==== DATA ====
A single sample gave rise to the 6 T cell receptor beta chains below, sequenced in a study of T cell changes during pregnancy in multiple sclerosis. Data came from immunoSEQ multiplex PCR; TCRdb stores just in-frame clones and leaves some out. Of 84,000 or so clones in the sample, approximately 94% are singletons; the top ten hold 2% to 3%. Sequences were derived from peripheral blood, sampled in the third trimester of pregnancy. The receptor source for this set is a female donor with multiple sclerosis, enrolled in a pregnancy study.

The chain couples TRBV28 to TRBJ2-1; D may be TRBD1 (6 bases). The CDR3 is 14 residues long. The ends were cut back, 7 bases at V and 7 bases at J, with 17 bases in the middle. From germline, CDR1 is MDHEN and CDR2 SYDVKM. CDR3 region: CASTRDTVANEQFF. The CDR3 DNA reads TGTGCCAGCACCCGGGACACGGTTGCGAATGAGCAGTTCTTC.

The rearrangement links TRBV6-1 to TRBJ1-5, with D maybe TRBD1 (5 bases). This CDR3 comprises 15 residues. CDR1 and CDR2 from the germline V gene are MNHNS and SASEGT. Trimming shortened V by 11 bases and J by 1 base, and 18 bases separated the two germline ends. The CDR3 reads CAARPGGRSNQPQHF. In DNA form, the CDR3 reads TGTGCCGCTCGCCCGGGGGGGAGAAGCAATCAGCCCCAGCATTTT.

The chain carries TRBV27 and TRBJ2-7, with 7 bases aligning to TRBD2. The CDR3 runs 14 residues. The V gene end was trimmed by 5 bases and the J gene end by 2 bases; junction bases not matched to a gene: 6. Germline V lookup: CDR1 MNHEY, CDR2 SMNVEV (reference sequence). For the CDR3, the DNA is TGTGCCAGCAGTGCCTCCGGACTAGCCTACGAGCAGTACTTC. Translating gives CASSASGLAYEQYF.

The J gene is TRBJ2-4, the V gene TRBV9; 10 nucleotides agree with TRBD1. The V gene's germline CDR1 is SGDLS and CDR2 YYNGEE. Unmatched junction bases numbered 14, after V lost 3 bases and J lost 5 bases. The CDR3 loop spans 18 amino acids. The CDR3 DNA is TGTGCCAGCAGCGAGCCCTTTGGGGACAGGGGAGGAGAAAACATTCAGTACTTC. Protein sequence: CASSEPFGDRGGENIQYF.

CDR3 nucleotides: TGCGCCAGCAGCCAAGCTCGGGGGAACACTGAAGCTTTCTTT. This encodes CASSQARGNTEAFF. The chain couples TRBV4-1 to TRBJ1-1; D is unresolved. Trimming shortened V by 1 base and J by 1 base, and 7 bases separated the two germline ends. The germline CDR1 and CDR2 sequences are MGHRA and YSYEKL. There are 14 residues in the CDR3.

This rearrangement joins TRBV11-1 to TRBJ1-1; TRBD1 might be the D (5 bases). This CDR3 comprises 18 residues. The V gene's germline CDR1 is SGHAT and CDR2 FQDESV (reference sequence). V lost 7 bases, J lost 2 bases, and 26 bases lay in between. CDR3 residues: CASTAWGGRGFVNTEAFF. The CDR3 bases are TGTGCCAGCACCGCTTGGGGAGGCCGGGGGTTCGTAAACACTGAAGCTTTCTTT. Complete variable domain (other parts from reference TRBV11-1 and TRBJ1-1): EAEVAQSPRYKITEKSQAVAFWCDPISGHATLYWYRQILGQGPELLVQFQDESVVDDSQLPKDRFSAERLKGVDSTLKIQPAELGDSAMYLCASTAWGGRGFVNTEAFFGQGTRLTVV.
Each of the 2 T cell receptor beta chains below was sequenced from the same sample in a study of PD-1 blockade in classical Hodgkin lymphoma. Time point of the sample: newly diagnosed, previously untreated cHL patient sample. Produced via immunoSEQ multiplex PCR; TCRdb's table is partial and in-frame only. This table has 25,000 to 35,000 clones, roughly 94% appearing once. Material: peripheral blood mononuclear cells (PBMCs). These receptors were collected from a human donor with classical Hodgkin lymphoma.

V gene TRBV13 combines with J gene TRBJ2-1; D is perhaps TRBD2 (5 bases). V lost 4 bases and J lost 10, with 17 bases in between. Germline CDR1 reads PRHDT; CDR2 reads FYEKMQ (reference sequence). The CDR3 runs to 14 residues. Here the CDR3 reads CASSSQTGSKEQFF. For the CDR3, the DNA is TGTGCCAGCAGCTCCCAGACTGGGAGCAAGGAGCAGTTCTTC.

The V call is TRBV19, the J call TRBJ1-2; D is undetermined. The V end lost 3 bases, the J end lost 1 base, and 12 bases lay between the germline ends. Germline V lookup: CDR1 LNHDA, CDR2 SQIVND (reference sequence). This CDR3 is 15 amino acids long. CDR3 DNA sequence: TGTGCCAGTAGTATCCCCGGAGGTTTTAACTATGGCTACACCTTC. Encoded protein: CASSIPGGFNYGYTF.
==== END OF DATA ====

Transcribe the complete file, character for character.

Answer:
A single sample gave rise to the 6 T cell receptor beta chains below, sequenced in a study of T cell changes during pregnancy in multiple sclerosis. Data came from immunoSEQ multiplex PCR; TCRdb stores just in-frame clones and leaves some out. Of 84,000 or so clones in the sample, approximately 94% are singletons; the top ten hold 2% to 3%. Sequences were derived from peripheral blood, sampled in the third trimester of pregnancy. The receptor source for this set is a female donor with multiple sclerosis, enrolled in a pregnancy study.

The chain couples TRBV28 to TRBJ2-1; D may be TRBD1 (6 bases). The CDR3 is 14 residues long. The ends were cut back, 7 bases at V and 7 bases at J, with 17 bases in the middle. From germline, CDR1 is MDHEN and CDR2 SYDVKM. CDR3 region: CASTRDTVANEQFF. The CDR3 DNA reads TGTGCCAGCACCCGGGACACGGTTGCGAATGAGCAGTTCTTC.

The rearrangement links TRBV6-1 to TRBJ1-5, with D maybe TRBD1 (5 bases). This CDR3 comprises 15 residues. CDR1 and CDR2 from the germline V gene are MNHNS and SASEGT. Trimming shortened V by 11 bases and J by 1 base, and 18 bases separated the two germline ends. The CDR3 reads CAARPGGRSNQPQHF. In DNA form, the CDR3 reads TGTGCCGCTCGCCCGGGGGGGAGAAGCAATCAGCCCCAGCATTTT.

The chain carries TRBV27 and TRBJ2-7, with 7 bases aligning to TRBD2. The CDR3 runs 14 residues. The V gene end was trimmed by 5 bases and the J gene end by 2 bases; junction bases not matched to a gene: 6. Germline V lookup: CDR1 MNHEY, CDR2 SMNVEV (reference sequence). For the CDR3, the DNA is TGTGCCAGCAGTGCCTCCGGACTAGCCTACGAGCAGTACTTC. Translating gives CASSASGLAYEQYF.

The J gene is TRBJ2-4, the V gene TRBV9; 10 nucleotides agree with TRBD1. The V gene's germline CDR1 is SGDLS and CDR2 YYNGEE. Unmatched junction bases numbered 14, after V lost 3 bases and J lost 5 bases. The CDR3 loop spans 18 amino acids. The CDR3 DNA is TGTGCCAGCAGCGAGCCCTTTGGGGACAGGGGAGGAGAAAACATTCAGTACTTC. Protein sequence: CASSEPFGDRGGENIQYF.

CDR3 nucleotides: TGCGCCAGCAGCCAAGCTCGGGGGAACACTGAAGCTTTCTTT. This encodes CASSQARGNTEAFF. The chain couples TRBV4-1 to TRBJ1-1; D is unresolved. Trimming shortened V by 1 base and J by 1 base, and 7 bases separated the two germline ends. The germline CDR1 and CDR2 sequences are MGHRA and YSYEKL. There are 14 residues in the CDR3.

This rearrangement joins TRBV11-1 to TRBJ1-1; TRBD1 might be the D (5 bases). This CDR3 comprises 18 residues. The V gene's germline CDR1 is SGHAT and CDR2 FQDESV (reference sequence). V lost 7 bases, J lost 2 bases, and 26 bases lay in between. CDR3 residues: CASTAWGGRGFVNTEAFF. The CDR3 bases are TGTGCCAGCACCGCTTGGGGAGGCCGGGGGTTCGTAAACACTGAAGCTTTCTTT. Complete variable domain (other parts from reference TRBV11-1 and TRBJ1-1): EAEVAQSPRYKITEKSQAVAFWCDPISGHATLYWYRQILGQGPELLVQFQDESVVDDSQLPKDRFSAERLKGVDSTLKIQPAELGDSAMYLCASTAWGGRGFVNTEAFFGQGTRLTVV.
Each of the 2 T cell receptor beta chains below was sequenced from the same sample in a study of PD-1 blockade in classical Hodgkin lymphoma. Time point of the sample: newly diagnosed, previously untreated cHL patient sample. Produced via immunoSEQ multiplex PCR; TCRdb's table is partial and in-frame only. This table has 25,000 to 35,000 clones, roughly 94% appearing once. Material: peripheral blood mononuclear cells (PBMCs). These receptors were collected from a human donor with classical Hodgkin lymphoma.

V gene TRBV13 combines with J gene TRBJ2-1; D is perhaps TRBD2 (5 bases). V lost 4 bases and J lost 10, with 17 bases in between. Germline CDR1 reads PRHDT; CDR2 reads FYEKMQ (reference sequence). The CDR3 runs to 14 residues. Here the CDR3 reads CASSSQTGSKEQFF. For the CDR3, the DNA is TGTGCCAGCAGCTCCCAGACTGGGAGCAAGGAGCAGTTCTTC.

The V call is TRBV19, the J call TRBJ1-2; D is undetermined. The V end lost 3 bases, the J end lost 1 base, and 12 bases lay between the germline ends. Germline V lookup: CDR1 LNHDA, CDR2 SQIVND (reference sequence). This CDR3 is 15 amino acids long. CDR3 DNA sequence: TGTGCCAGTAGTATCCCCGGAGGTTTTAACTATGGCTACACCTTC. Encoded protein: CASSIPGGFNYGYTF.